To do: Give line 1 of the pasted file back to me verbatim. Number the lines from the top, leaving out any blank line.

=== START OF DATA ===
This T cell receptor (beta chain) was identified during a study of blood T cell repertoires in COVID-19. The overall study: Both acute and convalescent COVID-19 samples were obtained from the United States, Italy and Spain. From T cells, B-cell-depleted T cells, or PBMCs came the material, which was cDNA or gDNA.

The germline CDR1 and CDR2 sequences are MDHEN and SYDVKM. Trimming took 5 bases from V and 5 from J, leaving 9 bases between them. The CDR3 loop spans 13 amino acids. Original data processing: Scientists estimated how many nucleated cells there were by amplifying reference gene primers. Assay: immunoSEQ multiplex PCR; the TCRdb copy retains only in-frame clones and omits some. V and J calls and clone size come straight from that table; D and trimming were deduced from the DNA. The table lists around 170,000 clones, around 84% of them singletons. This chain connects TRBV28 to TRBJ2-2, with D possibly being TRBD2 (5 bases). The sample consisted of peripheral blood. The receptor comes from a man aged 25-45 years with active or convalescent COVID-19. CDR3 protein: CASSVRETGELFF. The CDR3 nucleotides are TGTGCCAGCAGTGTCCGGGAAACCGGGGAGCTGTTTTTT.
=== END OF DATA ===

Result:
This T cell receptor (beta chain) was identified during a study of blood T cell repertoires in COVID-19. The overall study: Both acute and convalescent COVID-19 samples were obtained from the United States, Italy and Spain. From T cells, B-cell-depleted T cells, or PBMCs came the material, which was cDNA or gDNA.